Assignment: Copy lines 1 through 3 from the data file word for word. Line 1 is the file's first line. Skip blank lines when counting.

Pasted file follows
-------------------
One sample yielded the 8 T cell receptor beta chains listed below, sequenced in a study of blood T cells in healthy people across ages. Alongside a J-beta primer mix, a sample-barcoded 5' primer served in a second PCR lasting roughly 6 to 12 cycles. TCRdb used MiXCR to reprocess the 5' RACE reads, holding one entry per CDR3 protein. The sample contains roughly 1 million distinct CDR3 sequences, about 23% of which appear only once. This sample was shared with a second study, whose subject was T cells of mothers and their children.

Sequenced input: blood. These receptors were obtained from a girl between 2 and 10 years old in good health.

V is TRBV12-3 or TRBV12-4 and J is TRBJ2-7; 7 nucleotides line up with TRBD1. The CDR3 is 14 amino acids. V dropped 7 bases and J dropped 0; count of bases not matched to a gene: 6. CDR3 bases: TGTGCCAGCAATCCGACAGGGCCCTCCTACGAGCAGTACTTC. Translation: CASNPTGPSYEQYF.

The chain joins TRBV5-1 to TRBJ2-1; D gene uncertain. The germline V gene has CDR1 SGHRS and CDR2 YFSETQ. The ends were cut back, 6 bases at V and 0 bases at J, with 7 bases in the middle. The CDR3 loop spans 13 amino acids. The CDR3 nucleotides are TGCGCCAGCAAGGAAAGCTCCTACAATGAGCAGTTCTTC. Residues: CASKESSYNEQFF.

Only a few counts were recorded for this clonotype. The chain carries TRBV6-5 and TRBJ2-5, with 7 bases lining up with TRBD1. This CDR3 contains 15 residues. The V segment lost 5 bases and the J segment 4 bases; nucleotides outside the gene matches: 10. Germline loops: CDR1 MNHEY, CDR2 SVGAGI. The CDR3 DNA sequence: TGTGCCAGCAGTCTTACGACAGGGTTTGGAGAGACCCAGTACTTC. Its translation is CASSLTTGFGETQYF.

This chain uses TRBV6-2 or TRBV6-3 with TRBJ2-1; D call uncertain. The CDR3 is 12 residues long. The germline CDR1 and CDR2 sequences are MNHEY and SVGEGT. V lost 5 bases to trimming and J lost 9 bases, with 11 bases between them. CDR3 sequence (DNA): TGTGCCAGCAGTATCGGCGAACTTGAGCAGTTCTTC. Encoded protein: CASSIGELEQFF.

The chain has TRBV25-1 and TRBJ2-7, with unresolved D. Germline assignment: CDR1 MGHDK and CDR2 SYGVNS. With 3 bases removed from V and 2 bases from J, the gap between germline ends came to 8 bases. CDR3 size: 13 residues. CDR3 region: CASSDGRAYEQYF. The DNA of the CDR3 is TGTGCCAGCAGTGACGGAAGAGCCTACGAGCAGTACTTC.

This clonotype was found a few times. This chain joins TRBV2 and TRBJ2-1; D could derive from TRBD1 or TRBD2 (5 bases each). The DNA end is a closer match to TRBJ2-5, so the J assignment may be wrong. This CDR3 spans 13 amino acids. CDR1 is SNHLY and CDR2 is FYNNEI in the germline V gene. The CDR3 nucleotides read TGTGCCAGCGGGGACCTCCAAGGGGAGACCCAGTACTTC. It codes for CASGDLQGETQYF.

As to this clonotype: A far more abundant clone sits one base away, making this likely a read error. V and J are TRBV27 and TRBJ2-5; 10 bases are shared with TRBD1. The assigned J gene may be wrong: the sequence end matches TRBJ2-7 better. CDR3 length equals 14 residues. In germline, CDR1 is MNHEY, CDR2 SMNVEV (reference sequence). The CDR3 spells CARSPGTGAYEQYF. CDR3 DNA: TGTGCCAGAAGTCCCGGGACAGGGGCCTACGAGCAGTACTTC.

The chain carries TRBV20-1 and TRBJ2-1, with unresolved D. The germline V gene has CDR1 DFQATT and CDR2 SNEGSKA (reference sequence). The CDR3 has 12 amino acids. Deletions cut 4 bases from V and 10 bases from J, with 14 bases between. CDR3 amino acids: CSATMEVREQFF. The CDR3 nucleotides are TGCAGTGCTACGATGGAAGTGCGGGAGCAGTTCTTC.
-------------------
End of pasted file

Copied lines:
One sample yielded the 8 T cell receptor beta chains listed below, sequenced in a study of blood T cells in healthy people across ages. Alongside a J-beta primer mix, a sample-barcoded 5' primer served in a second PCR lasting roughly 6 to 12 cycles. TCRdb used MiXCR to reprocess the 5' RACE reads, holding one entry per CDR3 protein. The sample contains roughly 1 million distinct CDR3 sequences, about 23% of which appear only once. This sample was shared with a second study, whose subject was T cells of mothers and their children.

Sequenced input: blood. These receptors were obtained from a girl between 2 and 10 years old in good health.

V is TRBV12-3 or TRBV12-4 and J is TRBJ2-7; 7 nucleotides line up with TRBD1. The CDR3 is 14 amino acids. V dropped 7 bases and J dropped 0; count of bases not matched to a gene: 6. CDR3 bases: TGTGCCAGCAATCCGACAGGGCCCTCCTACGAGCAGTACTTC. Translation: CASNPTGPSYEQYF.